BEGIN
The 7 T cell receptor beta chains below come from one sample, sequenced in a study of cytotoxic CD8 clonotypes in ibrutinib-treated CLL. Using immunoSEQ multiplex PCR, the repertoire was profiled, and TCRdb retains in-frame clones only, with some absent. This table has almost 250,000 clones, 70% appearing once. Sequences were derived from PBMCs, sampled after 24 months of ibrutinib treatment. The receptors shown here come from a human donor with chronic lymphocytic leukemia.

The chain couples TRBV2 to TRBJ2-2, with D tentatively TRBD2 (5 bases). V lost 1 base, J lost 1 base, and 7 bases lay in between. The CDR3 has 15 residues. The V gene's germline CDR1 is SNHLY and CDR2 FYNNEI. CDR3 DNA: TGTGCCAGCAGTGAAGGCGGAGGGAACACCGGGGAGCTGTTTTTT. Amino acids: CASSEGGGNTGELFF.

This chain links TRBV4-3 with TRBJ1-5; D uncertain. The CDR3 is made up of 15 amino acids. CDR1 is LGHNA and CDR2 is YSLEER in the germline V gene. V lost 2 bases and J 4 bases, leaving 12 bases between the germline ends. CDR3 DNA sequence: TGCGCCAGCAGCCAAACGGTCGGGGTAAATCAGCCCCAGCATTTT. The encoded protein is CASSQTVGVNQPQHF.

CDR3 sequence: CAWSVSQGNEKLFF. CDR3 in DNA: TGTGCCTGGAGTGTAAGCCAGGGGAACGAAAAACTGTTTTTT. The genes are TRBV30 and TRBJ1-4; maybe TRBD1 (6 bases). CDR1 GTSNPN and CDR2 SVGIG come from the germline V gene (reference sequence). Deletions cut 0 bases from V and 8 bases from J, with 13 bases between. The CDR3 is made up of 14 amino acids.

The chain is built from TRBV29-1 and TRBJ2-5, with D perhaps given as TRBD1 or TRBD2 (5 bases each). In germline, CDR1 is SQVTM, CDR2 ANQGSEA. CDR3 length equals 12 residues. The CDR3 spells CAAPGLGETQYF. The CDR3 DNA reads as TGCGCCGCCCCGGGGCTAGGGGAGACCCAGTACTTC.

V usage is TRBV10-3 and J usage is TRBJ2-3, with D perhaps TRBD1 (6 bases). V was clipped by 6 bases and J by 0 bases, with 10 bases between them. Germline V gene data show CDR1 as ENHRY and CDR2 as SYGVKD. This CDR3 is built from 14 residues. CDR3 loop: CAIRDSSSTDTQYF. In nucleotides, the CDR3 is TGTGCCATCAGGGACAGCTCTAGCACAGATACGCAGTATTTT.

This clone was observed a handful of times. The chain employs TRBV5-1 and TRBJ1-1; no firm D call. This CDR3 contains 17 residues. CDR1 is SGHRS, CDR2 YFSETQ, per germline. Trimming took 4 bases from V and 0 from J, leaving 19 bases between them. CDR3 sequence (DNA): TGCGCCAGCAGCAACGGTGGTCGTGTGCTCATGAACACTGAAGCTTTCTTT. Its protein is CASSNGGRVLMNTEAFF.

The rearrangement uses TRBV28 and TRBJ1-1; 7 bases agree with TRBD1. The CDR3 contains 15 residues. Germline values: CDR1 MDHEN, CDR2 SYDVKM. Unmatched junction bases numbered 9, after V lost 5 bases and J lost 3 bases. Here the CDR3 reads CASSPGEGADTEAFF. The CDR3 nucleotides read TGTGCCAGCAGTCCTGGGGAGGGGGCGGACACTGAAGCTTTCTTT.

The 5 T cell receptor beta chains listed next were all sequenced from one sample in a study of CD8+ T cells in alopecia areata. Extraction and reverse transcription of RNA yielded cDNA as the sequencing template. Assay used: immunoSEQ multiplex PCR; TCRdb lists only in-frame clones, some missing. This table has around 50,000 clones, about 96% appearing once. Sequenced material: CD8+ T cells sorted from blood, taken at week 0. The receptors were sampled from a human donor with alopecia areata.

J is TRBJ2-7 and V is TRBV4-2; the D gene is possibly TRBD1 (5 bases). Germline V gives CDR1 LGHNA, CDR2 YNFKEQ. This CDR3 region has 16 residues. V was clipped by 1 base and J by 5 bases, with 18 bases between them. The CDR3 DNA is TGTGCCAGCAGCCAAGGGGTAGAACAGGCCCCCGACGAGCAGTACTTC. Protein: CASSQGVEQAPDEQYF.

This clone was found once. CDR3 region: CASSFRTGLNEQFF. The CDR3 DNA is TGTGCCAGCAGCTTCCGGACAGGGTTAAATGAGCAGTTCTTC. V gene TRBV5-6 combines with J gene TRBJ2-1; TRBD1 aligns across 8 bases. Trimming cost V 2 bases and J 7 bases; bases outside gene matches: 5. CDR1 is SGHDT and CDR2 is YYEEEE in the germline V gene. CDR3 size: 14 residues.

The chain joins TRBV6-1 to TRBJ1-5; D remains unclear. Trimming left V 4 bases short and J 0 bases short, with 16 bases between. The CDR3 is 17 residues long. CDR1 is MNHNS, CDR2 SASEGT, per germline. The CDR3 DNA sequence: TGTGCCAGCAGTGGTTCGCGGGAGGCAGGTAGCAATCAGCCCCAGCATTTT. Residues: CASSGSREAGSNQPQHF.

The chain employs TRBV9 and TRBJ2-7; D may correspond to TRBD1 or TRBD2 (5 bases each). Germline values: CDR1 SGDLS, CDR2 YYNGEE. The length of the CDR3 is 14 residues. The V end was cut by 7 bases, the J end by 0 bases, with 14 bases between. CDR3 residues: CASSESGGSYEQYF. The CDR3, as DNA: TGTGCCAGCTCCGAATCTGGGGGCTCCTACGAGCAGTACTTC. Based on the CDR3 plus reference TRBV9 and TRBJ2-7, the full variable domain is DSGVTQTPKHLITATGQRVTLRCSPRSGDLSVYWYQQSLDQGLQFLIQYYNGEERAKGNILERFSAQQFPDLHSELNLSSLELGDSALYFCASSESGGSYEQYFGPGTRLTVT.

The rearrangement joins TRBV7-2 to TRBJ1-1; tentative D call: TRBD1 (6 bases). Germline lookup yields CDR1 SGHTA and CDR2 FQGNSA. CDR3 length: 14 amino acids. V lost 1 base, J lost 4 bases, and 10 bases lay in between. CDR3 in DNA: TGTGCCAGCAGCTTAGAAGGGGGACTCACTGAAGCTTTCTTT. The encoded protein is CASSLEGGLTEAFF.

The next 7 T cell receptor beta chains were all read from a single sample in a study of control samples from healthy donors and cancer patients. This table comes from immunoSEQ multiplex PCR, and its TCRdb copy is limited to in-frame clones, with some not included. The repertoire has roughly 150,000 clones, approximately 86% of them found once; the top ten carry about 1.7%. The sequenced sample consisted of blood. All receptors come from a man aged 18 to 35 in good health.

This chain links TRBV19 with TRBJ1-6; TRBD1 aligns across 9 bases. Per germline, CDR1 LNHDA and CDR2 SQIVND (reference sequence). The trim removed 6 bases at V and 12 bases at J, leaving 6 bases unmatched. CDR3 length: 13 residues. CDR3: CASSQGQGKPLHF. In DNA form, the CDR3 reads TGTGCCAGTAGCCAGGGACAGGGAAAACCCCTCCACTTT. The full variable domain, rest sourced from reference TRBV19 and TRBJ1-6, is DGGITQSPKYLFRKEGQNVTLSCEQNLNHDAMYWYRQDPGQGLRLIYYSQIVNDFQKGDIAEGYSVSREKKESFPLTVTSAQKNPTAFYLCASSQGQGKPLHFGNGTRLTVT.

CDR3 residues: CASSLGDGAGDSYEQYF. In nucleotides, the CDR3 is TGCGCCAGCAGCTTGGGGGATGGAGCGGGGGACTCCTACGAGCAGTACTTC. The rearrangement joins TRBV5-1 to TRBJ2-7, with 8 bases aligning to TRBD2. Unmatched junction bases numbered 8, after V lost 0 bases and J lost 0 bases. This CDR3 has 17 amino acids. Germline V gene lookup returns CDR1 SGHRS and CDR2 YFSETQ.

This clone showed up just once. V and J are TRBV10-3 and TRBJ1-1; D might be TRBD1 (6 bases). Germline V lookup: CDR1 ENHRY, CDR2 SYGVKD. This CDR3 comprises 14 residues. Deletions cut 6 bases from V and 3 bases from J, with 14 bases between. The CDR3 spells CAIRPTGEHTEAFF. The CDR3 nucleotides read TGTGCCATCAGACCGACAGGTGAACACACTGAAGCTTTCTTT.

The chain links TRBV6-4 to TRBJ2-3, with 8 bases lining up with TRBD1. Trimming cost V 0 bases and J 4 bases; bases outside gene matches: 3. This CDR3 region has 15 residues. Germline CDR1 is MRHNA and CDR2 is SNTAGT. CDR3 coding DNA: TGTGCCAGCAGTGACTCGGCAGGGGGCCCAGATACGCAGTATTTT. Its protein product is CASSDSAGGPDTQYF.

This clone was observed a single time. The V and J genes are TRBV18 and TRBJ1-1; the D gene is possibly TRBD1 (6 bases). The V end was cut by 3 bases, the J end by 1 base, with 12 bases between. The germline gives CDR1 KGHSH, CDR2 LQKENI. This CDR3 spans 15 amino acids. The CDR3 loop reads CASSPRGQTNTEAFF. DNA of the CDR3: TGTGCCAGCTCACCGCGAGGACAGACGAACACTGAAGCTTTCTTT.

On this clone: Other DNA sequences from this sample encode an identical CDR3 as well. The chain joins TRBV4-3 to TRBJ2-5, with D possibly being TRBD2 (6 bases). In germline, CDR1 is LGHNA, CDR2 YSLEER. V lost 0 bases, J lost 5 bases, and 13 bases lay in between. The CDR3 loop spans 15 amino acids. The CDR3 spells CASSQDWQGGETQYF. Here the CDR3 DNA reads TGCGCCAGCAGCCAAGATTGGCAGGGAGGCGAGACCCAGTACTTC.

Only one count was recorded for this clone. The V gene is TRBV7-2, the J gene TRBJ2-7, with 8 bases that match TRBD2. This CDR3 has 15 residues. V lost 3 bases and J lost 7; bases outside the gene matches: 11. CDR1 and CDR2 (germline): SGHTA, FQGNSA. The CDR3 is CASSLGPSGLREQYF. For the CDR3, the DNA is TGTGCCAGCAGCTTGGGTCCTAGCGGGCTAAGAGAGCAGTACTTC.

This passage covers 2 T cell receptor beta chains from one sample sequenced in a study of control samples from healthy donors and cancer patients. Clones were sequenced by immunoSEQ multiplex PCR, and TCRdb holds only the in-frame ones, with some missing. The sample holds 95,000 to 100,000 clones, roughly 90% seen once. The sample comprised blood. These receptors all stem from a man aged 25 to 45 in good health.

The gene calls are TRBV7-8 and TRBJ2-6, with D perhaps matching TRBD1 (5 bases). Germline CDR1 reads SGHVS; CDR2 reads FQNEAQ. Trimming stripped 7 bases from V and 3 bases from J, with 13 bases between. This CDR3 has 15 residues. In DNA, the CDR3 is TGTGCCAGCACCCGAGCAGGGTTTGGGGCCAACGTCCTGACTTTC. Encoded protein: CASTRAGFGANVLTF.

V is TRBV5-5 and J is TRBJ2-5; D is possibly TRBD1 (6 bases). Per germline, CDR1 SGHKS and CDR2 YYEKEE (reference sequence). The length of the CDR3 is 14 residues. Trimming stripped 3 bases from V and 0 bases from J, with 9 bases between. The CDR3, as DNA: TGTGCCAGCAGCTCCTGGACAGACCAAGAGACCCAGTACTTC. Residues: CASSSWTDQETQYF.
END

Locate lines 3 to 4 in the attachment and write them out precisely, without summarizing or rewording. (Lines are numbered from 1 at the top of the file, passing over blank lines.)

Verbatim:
This chain links TRBV4-3 with TRBJ1-5; D uncertain. The CDR3 is made up of 15 amino acids. CDR1 is LGHNA and CDR2 is YSLEER in the germline V gene. V lost 2 bases and J 4 bases, leaving 12 bases between the germline ends. CDR3 DNA sequence: TGCGCCAGCAGCCAAACGGTCGGGGTAAATCAGCCCCAGCATTTT. The encoded protein is CASSQTVGVNQPQHF.

CDR3 sequence: CAWSVSQGNEKLFF. CDR3 in DNA: TGTGCCTGGAGTGTAAGCCAGGGGAACGAAAAACTGTTTTTT. The genes are TRBV30 and TRBJ1-4; maybe TRBD1 (6 bases). CDR1 GTSNPN and CDR2 SVGIG come from the germline V gene (reference sequence). Deletions cut 0 bases from V and 8 bases from J, with 13 bases between. The CDR3 is made up of 14 amino acids.